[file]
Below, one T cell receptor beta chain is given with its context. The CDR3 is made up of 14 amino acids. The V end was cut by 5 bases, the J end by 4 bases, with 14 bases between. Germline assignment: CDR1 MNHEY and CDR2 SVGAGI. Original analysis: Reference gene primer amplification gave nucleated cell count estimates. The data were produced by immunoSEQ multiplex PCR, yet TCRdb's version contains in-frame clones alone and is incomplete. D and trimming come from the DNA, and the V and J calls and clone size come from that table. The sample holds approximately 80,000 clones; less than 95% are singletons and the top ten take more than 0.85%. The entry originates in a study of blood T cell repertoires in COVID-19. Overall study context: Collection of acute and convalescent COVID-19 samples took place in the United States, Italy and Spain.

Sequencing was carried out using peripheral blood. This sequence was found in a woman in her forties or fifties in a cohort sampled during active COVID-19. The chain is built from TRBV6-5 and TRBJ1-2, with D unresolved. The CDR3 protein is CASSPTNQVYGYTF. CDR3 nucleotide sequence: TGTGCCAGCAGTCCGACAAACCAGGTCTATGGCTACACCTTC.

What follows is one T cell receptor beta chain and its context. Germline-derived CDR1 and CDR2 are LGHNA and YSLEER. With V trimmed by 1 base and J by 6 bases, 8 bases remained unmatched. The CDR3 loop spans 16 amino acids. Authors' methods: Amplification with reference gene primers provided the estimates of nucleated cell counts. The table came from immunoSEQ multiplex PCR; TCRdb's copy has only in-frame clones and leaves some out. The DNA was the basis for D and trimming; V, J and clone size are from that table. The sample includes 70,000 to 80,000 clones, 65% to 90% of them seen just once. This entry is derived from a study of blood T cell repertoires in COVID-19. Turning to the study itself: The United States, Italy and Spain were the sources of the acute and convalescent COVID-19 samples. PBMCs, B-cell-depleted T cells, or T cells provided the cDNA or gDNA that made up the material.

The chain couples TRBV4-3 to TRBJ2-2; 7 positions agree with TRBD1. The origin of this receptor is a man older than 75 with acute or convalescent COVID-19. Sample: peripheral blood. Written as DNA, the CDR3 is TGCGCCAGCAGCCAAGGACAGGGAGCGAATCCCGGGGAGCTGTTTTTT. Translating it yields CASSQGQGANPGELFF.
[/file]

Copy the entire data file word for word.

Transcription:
Below, one T cell receptor beta chain is given with its context. The CDR3 is made up of 14 amino acids. The V end was cut by 5 bases, the J end by 4 bases, with 14 bases between. Germline assignment: CDR1 MNHEY and CDR2 SVGAGI. Original analysis: Reference gene primer amplification gave nucleated cell count estimates. The data were produced by immunoSEQ multiplex PCR, yet TCRdb's version contains in-frame clones alone and is incomplete. D and trimming come from the DNA, and the V and J calls and clone size come from that table. The sample holds approximately 80,000 clones; less than 95% are singletons and the top ten take more than 0.85%. The entry originates in a study of blood T cell repertoires in COVID-19. Overall study context: Collection of acute and convalescent COVID-19 samples took place in the United States, Italy and Spain.

Sequencing was carried out using peripheral blood. This sequence was found in a woman in her forties or fifties in a cohort sampled during active COVID-19. The chain is built from TRBV6-5 and TRBJ1-2, with D unresolved. The CDR3 protein is CASSPTNQVYGYTF. CDR3 nucleotide sequence: TGTGCCAGCAGTCCGACAAACCAGGTCTATGGCTACACCTTC.

What follows is one T cell receptor beta chain and its context. Germline-derived CDR1 and CDR2 are LGHNA and YSLEER. With V trimmed by 1 base and J by 6 bases, 8 bases remained unmatched. The CDR3 loop spans 16 amino acids. Authors' methods: Amplification with reference gene primers provided the estimates of nucleated cell counts. The table came from immunoSEQ multiplex PCR; TCRdb's copy has only in-frame clones and leaves some out. The DNA was the basis for D and trimming; V, J and clone size are from that table. The sample includes 70,000 to 80,000 clones, 65% to 90% of them seen just once. This entry is derived from a study of blood T cell repertoires in COVID-19. Turning to the study itself: The United States, Italy and Spain were the sources of the acute and convalescent COVID-19 samples. PBMCs, B-cell-depleted T cells, or T cells provided the cDNA or gDNA that made up the material.

The chain couples TRBV4-3 to TRBJ2-2; 7 positions agree with TRBD1. The origin of this receptor is a man older than 75 with acute or convalescent COVID-19. Sample: peripheral blood. Written as DNA, the CDR3 is TGCGCCAGCAGCCAAGGACAGGGAGCGAATCCCGGGGAGCTGTTTTTT. Translating it yields CASSQGQGANPGELFF.